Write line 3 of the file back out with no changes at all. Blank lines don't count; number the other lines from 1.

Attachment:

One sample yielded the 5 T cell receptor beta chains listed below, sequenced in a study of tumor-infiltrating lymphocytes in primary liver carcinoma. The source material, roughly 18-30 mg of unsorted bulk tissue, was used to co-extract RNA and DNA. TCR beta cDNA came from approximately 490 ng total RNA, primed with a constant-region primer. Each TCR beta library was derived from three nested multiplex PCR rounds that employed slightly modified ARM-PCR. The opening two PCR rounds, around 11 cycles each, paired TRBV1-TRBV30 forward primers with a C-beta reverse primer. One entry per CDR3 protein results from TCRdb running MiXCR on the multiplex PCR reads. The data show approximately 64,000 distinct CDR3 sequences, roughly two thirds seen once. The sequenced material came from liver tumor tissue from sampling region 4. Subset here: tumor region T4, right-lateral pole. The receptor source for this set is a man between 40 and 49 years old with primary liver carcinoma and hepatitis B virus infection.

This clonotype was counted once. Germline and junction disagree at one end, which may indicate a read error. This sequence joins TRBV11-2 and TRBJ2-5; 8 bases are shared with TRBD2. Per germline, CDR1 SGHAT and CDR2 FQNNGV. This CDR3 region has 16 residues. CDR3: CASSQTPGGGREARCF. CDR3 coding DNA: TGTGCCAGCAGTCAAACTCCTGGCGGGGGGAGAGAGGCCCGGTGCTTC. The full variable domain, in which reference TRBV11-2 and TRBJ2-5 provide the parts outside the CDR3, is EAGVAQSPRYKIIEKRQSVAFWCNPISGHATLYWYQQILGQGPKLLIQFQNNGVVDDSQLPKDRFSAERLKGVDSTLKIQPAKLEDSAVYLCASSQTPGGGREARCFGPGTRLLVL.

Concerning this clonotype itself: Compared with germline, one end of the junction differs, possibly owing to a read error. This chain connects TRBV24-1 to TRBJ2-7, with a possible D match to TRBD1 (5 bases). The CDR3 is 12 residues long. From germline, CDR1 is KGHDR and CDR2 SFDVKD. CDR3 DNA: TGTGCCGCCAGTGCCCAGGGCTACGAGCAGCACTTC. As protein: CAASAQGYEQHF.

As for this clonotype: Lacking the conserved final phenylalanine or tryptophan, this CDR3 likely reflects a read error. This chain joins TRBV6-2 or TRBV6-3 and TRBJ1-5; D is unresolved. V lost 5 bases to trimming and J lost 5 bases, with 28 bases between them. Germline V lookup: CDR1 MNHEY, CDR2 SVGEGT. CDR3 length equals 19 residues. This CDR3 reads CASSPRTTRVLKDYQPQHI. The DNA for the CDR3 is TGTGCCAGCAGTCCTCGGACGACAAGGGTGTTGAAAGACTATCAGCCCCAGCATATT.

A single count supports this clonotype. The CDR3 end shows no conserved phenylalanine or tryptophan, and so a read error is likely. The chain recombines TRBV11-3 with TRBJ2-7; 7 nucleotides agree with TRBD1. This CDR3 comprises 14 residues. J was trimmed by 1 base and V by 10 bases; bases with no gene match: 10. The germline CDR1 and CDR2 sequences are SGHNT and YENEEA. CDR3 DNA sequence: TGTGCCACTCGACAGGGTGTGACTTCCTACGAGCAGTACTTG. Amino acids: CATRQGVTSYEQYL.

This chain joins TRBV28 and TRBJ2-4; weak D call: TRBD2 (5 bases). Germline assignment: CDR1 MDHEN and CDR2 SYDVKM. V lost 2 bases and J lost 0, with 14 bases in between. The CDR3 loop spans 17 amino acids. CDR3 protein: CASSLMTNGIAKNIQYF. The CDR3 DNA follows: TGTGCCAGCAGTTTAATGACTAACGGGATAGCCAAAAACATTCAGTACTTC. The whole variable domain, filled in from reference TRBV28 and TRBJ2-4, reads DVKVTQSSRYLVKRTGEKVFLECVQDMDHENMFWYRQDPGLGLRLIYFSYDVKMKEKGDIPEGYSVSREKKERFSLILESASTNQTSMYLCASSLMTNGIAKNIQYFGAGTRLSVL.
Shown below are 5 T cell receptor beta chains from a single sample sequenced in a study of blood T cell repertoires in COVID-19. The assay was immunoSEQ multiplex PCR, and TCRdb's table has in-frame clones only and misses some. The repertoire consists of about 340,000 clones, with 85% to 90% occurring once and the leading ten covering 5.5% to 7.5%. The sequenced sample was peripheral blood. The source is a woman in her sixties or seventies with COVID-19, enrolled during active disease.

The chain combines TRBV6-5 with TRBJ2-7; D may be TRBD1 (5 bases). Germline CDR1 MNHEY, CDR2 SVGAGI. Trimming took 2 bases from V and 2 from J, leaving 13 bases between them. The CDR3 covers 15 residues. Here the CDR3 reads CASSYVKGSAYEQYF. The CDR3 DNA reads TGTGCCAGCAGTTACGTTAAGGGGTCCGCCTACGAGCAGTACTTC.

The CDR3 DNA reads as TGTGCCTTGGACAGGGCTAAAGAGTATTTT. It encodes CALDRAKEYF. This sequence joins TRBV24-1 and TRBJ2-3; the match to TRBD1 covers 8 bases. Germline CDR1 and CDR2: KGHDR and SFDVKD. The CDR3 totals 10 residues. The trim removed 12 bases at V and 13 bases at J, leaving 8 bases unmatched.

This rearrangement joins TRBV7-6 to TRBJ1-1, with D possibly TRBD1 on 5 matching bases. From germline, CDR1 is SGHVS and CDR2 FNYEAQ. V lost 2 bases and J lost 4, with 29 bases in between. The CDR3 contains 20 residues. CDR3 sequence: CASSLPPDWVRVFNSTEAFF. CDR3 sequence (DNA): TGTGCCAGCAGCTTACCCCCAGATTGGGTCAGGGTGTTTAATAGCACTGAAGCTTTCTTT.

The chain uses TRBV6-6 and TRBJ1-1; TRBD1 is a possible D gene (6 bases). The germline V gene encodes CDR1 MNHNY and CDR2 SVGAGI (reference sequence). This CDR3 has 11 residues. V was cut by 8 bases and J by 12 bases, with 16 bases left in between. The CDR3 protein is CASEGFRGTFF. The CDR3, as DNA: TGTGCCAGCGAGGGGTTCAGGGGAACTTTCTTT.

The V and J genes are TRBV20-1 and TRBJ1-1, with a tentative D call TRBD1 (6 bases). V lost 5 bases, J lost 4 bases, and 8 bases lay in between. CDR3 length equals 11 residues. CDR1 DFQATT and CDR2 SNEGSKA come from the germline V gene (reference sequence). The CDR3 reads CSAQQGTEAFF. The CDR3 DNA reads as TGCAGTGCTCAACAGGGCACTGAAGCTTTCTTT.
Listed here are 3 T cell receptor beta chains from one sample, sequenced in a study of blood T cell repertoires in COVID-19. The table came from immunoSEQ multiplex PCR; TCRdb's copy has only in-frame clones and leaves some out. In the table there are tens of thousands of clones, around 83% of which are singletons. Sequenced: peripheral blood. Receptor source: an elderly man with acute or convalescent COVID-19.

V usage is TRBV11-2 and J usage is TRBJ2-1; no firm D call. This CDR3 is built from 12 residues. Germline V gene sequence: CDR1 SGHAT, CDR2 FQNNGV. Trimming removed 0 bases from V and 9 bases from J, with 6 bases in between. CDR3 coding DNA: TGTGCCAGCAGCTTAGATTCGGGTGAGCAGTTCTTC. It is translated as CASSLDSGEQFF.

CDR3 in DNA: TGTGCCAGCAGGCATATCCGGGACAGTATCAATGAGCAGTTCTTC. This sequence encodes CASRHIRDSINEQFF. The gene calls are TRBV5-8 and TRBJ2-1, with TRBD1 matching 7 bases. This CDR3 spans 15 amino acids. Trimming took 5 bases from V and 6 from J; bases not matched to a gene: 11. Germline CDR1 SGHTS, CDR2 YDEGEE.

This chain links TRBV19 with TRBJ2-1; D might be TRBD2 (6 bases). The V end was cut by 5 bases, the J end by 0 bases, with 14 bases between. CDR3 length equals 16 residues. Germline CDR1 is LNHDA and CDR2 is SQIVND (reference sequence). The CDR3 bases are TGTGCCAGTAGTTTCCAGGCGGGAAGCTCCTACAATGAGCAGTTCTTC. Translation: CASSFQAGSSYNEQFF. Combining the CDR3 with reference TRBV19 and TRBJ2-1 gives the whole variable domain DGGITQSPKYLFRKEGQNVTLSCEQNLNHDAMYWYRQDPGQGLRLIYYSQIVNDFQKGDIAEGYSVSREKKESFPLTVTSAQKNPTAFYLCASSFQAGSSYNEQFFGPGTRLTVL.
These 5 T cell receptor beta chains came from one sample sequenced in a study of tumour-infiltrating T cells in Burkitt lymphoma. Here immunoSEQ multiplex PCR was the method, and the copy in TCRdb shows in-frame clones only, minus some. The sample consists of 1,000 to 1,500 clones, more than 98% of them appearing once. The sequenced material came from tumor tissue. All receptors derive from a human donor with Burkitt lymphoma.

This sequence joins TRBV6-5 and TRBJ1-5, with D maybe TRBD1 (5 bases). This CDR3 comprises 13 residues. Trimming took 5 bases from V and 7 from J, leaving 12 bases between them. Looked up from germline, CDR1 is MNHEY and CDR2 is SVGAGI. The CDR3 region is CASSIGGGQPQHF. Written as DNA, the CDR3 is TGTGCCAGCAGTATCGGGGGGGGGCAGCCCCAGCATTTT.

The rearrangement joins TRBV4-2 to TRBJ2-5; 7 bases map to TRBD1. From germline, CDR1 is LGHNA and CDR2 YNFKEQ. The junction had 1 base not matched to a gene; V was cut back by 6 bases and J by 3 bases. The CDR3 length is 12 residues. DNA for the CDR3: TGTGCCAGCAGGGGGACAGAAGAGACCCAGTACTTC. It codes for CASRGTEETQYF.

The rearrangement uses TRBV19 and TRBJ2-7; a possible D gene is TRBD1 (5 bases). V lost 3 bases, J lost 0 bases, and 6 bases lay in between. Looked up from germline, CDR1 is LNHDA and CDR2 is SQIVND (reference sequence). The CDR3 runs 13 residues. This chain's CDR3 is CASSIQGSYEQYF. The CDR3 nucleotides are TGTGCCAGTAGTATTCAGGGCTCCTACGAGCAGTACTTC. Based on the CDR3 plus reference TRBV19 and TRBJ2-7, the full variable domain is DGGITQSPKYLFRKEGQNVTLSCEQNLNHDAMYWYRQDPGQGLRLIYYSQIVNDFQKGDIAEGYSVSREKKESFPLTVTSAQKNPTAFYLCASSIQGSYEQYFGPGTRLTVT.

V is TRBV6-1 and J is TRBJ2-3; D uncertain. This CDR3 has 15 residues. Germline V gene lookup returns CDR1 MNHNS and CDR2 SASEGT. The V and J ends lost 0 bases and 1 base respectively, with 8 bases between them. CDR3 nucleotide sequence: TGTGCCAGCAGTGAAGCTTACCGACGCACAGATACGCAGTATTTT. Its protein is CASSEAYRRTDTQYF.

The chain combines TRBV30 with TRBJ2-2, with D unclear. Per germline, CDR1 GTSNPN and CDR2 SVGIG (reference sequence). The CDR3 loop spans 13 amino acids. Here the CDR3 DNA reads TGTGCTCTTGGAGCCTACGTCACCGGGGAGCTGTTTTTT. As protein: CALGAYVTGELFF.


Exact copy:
Concerning this clonotype itself: Compared with germline, one end of the junction differs, possibly owing to a read error. This chain connects TRBV24-1 to TRBJ2-7, with a possible D match to TRBD1 (5 bases). The CDR3 is 12 residues long. From germline, CDR1 is KGHDR and CDR2 SFDVKD. CDR3 DNA: TGTGCCGCCAGTGCCCAGGGCTACGAGCAGCACTTC. As protein: CAASAQGYEQHF.